Fibre, what is it?
So what exactly is fibre and why should we be eating it?
It is a plant based carbohydrate which differs from other carbohydrates in that it is not digested in the small intestine.
There are 2 types, insoluble fibre and soluble fibre.
This is the fibre which is not digested by the bowel so keeps things moving along as it passes through. It adds bulk to food we eat and therefore is thought to make you feel full.
This fibre dissolves in the water in the gut and is digested by bacteria in the bowel. It is turned into fats, waste and energy.
Both of these types are best eaten from the origional packaging e.g the origional fruit, vegetable,nut or seed. Added fibre is not thought to be as beneficial so watch out for packets which say 'added fibre'.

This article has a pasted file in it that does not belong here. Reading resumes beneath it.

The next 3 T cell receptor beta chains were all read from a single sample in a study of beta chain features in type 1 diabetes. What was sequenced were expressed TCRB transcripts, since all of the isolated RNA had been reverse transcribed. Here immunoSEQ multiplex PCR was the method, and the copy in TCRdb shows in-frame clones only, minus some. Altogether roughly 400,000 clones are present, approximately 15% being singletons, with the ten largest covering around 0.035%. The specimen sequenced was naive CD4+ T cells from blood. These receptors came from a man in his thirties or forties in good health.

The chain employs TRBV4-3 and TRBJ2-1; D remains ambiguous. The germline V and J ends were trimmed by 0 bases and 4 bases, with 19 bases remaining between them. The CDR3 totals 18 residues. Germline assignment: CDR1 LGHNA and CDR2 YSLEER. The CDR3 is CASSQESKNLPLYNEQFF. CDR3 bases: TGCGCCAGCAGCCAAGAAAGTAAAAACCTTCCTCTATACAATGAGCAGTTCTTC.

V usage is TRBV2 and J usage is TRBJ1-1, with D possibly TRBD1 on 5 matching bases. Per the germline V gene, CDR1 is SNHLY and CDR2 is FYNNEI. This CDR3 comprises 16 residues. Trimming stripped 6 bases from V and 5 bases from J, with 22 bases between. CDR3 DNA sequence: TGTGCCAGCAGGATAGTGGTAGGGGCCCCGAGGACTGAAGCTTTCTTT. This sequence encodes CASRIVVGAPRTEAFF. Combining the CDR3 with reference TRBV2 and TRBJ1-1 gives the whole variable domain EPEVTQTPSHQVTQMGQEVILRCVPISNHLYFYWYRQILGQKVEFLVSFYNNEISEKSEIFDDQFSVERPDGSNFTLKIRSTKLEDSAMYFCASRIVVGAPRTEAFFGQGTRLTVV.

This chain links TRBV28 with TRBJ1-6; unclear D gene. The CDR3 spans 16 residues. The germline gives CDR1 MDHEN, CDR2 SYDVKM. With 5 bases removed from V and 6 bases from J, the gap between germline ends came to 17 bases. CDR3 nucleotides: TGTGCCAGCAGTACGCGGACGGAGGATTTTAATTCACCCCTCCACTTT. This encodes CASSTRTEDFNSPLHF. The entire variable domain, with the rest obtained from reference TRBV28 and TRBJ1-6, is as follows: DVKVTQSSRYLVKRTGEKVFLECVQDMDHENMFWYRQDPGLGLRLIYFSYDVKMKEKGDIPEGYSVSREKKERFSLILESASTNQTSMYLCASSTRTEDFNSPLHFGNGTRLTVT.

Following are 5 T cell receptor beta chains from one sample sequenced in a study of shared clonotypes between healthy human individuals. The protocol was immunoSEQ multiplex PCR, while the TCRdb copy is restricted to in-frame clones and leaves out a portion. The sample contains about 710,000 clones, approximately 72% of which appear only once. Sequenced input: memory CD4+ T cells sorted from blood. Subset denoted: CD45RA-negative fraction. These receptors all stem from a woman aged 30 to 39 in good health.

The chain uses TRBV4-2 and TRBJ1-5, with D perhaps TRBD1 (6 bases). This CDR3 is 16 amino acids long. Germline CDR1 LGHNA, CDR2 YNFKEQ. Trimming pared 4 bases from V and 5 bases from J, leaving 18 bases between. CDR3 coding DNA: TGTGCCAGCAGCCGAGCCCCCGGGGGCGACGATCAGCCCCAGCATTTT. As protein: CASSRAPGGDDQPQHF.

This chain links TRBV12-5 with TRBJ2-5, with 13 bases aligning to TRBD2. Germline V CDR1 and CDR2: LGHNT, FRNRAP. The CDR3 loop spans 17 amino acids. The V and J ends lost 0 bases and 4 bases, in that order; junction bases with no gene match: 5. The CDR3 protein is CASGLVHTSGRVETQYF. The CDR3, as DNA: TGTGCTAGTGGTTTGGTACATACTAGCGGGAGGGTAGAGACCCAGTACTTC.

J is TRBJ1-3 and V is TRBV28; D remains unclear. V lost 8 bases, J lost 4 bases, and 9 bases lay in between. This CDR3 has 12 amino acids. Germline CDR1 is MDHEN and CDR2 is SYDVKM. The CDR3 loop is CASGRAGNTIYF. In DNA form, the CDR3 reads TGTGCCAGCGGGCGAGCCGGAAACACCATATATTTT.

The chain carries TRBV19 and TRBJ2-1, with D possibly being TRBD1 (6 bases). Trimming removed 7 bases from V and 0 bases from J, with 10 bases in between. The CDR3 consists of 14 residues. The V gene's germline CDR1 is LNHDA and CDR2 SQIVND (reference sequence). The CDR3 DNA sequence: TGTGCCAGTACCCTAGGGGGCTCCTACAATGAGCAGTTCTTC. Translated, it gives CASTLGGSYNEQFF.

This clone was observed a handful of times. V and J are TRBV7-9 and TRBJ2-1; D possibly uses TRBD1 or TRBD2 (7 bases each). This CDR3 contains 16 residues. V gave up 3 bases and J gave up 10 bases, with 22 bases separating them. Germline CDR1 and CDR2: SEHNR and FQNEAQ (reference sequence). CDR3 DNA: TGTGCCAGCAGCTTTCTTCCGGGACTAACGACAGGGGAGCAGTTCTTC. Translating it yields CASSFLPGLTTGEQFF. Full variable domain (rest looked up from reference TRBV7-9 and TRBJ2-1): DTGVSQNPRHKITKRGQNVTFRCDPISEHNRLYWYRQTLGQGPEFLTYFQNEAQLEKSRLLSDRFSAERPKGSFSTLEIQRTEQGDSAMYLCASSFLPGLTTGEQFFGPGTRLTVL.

Fibre plays an important part in our diets because it seems to reduce the damage done by fructose intake. Whereas fructose encourages the production of fat by the liver, and makes us hungry and suppresses appetite control, fibre is thought to work in reverse. This in turn means we believe that the small amount of fructose in fruit, vegetables, nuts etc seems to be balenced by the fibre which is also in the food.
Of the two fibres, insoluble fibre appears to be the more beneficial.
What food can we find fibre in?
Soluble fibre can be found in;
Oats, barley and rye
Fruit, such as bananas and apples
Root vegetables, such as carrots and potatoes
Insoluble fibre can be found in;
Nuts and seeds (except golden linseeds)
Leafy green vegetables.
A lot of food contains both soluble and insoluble fibre.